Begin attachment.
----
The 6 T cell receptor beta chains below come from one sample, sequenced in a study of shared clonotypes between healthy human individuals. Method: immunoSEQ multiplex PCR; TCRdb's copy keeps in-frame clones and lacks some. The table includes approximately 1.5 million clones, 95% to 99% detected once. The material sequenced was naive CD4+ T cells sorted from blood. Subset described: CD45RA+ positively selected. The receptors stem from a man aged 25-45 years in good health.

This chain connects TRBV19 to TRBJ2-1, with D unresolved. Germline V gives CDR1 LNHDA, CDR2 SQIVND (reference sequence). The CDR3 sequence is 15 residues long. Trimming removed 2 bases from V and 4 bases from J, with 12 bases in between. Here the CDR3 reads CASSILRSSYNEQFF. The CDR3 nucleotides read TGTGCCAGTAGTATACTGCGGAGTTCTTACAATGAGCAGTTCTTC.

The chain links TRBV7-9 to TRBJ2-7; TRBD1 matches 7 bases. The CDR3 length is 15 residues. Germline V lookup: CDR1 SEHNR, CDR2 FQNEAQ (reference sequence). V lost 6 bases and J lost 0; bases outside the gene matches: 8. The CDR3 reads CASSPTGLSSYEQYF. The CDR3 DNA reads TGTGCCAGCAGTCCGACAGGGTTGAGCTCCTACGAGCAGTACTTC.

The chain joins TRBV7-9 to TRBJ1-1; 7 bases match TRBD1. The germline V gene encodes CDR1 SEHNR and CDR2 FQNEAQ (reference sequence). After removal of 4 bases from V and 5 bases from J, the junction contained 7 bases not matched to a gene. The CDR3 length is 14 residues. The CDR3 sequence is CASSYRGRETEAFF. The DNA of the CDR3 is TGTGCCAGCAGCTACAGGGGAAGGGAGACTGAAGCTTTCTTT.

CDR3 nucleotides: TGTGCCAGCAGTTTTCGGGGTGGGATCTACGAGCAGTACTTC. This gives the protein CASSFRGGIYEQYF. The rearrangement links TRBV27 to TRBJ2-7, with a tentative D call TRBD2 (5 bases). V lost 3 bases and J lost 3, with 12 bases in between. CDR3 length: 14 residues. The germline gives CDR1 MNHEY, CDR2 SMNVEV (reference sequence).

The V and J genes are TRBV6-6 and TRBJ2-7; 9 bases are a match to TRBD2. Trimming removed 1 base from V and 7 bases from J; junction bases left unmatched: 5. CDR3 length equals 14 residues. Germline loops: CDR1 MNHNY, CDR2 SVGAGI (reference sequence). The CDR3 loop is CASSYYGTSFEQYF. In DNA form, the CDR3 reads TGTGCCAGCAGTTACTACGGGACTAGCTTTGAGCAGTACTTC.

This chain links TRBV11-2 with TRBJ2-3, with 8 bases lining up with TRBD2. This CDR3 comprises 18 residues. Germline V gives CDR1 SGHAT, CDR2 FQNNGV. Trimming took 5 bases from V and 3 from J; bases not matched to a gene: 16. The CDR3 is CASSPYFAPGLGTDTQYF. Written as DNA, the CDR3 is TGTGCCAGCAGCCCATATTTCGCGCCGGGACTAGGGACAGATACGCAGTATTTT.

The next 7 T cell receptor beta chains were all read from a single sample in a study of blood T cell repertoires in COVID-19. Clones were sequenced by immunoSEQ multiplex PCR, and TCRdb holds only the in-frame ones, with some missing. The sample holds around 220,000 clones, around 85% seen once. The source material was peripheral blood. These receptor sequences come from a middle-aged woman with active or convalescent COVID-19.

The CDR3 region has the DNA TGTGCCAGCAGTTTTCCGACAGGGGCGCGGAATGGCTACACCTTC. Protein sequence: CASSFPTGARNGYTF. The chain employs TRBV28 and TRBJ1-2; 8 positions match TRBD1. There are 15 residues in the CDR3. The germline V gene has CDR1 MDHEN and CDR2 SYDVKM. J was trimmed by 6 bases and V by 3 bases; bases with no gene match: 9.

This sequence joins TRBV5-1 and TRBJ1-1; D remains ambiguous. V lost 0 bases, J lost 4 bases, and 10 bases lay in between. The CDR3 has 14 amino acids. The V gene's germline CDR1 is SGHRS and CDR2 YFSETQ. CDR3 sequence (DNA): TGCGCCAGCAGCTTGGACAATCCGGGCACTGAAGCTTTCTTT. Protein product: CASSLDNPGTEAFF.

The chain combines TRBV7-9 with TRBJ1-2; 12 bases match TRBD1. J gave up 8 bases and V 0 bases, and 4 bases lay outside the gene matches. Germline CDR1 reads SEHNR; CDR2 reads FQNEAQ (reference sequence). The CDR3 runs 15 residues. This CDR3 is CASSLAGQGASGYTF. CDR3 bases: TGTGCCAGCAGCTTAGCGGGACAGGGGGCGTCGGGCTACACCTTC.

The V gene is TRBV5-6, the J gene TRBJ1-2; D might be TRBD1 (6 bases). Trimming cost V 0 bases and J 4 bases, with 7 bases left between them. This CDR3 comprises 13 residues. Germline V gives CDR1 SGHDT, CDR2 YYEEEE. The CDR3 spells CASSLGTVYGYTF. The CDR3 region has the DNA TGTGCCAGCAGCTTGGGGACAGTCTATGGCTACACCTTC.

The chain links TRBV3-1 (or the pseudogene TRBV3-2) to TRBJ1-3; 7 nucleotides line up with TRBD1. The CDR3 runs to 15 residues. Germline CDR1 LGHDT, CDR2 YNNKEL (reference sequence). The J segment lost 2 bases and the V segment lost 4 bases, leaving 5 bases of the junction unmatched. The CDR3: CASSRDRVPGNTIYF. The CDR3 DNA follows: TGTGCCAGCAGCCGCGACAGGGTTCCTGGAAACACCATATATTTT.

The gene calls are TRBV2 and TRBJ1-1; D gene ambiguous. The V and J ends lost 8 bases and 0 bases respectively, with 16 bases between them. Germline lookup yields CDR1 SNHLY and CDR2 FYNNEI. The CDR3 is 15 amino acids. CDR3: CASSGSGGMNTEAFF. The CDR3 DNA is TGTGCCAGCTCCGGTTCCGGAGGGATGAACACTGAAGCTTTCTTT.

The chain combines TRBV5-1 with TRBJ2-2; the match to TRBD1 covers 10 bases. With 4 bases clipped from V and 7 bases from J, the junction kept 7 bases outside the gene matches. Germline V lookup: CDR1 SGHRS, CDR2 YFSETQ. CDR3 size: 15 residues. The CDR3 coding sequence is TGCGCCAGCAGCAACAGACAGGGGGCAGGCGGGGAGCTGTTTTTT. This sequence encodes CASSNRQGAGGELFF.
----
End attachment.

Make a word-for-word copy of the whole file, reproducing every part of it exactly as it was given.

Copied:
The 6 T cell receptor beta chains below come from one sample, sequenced in a study of shared clonotypes between healthy human individuals. Method: immunoSEQ multiplex PCR; TCRdb's copy keeps in-frame clones and lacks some. The table includes approximately 1.5 million clones, 95% to 99% detected once. The material sequenced was naive CD4+ T cells sorted from blood. Subset described: CD45RA+ positively selected. The receptors stem from a man aged 25-45 years in good health.

This chain connects TRBV19 to TRBJ2-1, with D unresolved. Germline V gives CDR1 LNHDA, CDR2 SQIVND (reference sequence). The CDR3 sequence is 15 residues long. Trimming removed 2 bases from V and 4 bases from J, with 12 bases in between. Here the CDR3 reads CASSILRSSYNEQFF. The CDR3 nucleotides read TGTGCCAGTAGTATACTGCGGAGTTCTTACAATGAGCAGTTCTTC.

The chain links TRBV7-9 to TRBJ2-7; TRBD1 matches 7 bases. The CDR3 length is 15 residues. Germline V lookup: CDR1 SEHNR, CDR2 FQNEAQ (reference sequence). V lost 6 bases and J lost 0; bases outside the gene matches: 8. The CDR3 reads CASSPTGLSSYEQYF. The CDR3 DNA reads TGTGCCAGCAGTCCGACAGGGTTGAGCTCCTACGAGCAGTACTTC.

The chain joins TRBV7-9 to TRBJ1-1; 7 bases match TRBD1. The germline V gene encodes CDR1 SEHNR and CDR2 FQNEAQ (reference sequence). After removal of 4 bases from V and 5 bases from J, the junction contained 7 bases not matched to a gene. The CDR3 length is 14 residues. The CDR3 sequence is CASSYRGRETEAFF. The DNA of the CDR3 is TGTGCCAGCAGCTACAGGGGAAGGGAGACTGAAGCTTTCTTT.

CDR3 nucleotides: TGTGCCAGCAGTTTTCGGGGTGGGATCTACGAGCAGTACTTC. This gives the protein CASSFRGGIYEQYF. The rearrangement links TRBV27 to TRBJ2-7, with a tentative D call TRBD2 (5 bases). V lost 3 bases and J lost 3, with 12 bases in between. CDR3 length: 14 residues. The germline gives CDR1 MNHEY, CDR2 SMNVEV (reference sequence).

The V and J genes are TRBV6-6 and TRBJ2-7; 9 bases are a match to TRBD2. Trimming removed 1 base from V and 7 bases from J; junction bases left unmatched: 5. CDR3 length equals 14 residues. Germline loops: CDR1 MNHNY, CDR2 SVGAGI (reference sequence). The CDR3 loop is CASSYYGTSFEQYF. In DNA form, the CDR3 reads TGTGCCAGCAGTTACTACGGGACTAGCTTTGAGCAGTACTTC.

This chain links TRBV11-2 with TRBJ2-3, with 8 bases lining up with TRBD2. This CDR3 comprises 18 residues. Germline V gives CDR1 SGHAT, CDR2 FQNNGV. Trimming took 5 bases from V and 3 from J; bases not matched to a gene: 16. The CDR3 is CASSPYFAPGLGTDTQYF. Written as DNA, the CDR3 is TGTGCCAGCAGCCCATATTTCGCGCCGGGACTAGGGACAGATACGCAGTATTTT.

The next 7 T cell receptor beta chains were all read from a single sample in a study of blood T cell repertoires in COVID-19. Clones were sequenced by immunoSEQ multiplex PCR, and TCRdb holds only the in-frame ones, with some missing. The sample holds around 220,000 clones, around 85% seen once. The source material was peripheral blood. These receptor sequences come from a middle-aged woman with active or convalescent COVID-19.

The CDR3 region has the DNA TGTGCCAGCAGTTTTCCGACAGGGGCGCGGAATGGCTACACCTTC. Protein sequence: CASSFPTGARNGYTF. The chain employs TRBV28 and TRBJ1-2; 8 positions match TRBD1. There are 15 residues in the CDR3. The germline V gene has CDR1 MDHEN and CDR2 SYDVKM. J was trimmed by 6 bases and V by 3 bases; bases with no gene match: 9.

This sequence joins TRBV5-1 and TRBJ1-1; D remains ambiguous. V lost 0 bases, J lost 4 bases, and 10 bases lay in between. The CDR3 has 14 amino acids. The V gene's germline CDR1 is SGHRS and CDR2 YFSETQ. CDR3 sequence (DNA): TGCGCCAGCAGCTTGGACAATCCGGGCACTGAAGCTTTCTTT. Protein product: CASSLDNPGTEAFF.

The chain combines TRBV7-9 with TRBJ1-2; 12 bases match TRBD1. J gave up 8 bases and V 0 bases, and 4 bases lay outside the gene matches. Germline CDR1 reads SEHNR; CDR2 reads FQNEAQ (reference sequence). The CDR3 runs 15 residues. This CDR3 is CASSLAGQGASGYTF. CDR3 bases: TGTGCCAGCAGCTTAGCGGGACAGGGGGCGTCGGGCTACACCTTC.

The V gene is TRBV5-6, the J gene TRBJ1-2; D might be TRBD1 (6 bases). Trimming cost V 0 bases and J 4 bases, with 7 bases left between them. This CDR3 comprises 13 residues. Germline V gives CDR1 SGHDT, CDR2 YYEEEE. The CDR3 spells CASSLGTVYGYTF. The CDR3 region has the DNA TGTGCCAGCAGCTTGGGGACAGTCTATGGCTACACCTTC.

The chain links TRBV3-1 (or the pseudogene TRBV3-2) to TRBJ1-3; 7 nucleotides line up with TRBD1. The CDR3 runs to 15 residues. Germline CDR1 LGHDT, CDR2 YNNKEL (reference sequence). The J segment lost 2 bases and the V segment lost 4 bases, leaving 5 bases of the junction unmatched. The CDR3: CASSRDRVPGNTIYF. The CDR3 DNA follows: TGTGCCAGCAGCCGCGACAGGGTTCCTGGAAACACCATATATTTT.

The gene calls are TRBV2 and TRBJ1-1; D gene ambiguous. The V and J ends lost 8 bases and 0 bases respectively, with 16 bases between them. Germline lookup yields CDR1 SNHLY and CDR2 FYNNEI. The CDR3 is 15 amino acids. CDR3: CASSGSGGMNTEAFF. The CDR3 DNA is TGTGCCAGCTCCGGTTCCGGAGGGATGAACACTGAAGCTTTCTTT.

The chain combines TRBV5-1 with TRBJ2-2; the match to TRBD1 covers 10 bases. With 4 bases clipped from V and 7 bases from J, the junction kept 7 bases outside the gene matches. Germline V lookup: CDR1 SGHRS, CDR2 YFSETQ. CDR3 size: 15 residues. The CDR3 coding sequence is TGCGCCAGCAGCAACAGACAGGGGGCAGGCGGGGAGCTGTTTTTT. This sequence encodes CASSNRQGAGGELFF.